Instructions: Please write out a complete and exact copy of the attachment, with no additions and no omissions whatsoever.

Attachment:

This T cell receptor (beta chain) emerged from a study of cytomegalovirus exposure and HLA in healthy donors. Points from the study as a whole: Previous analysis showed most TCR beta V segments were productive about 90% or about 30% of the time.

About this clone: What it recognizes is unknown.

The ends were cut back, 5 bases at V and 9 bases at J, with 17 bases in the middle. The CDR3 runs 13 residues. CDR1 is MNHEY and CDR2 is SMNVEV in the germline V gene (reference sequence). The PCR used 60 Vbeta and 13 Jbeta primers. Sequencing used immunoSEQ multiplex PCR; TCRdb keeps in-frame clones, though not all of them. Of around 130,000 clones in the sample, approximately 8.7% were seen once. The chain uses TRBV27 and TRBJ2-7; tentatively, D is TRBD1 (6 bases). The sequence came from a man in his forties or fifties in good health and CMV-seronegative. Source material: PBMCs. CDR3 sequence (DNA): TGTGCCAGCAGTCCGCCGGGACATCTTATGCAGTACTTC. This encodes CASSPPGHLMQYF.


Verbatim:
This T cell receptor (beta chain) emerged from a study of cytomegalovirus exposure and HLA in healthy donors. Points from the study as a whole: Previous analysis showed most TCR beta V segments were productive about 90% or about 30% of the time.

About this clone: What it recognizes is unknown.

The ends were cut back, 5 bases at V and 9 bases at J, with 17 bases in the middle. The CDR3 runs 13 residues. CDR1 is MNHEY and CDR2 is SMNVEV in the germline V gene (reference sequence). The PCR used 60 Vbeta and 13 Jbeta primers. Sequencing used immunoSEQ multiplex PCR; TCRdb keeps in-frame clones, though not all of them. Of around 130,000 clones in the sample, approximately 8.7% were seen once. The chain uses TRBV27 and TRBJ2-7; tentatively, D is TRBD1 (6 bases). The sequence came from a man in his forties or fifties in good health and CMV-seronegative. Source material: PBMCs. CDR3 sequence (DNA): TGTGCCAGCAGTCCGCCGGGACATCTTATGCAGTACTTC. This encodes CASSPPGHLMQYF.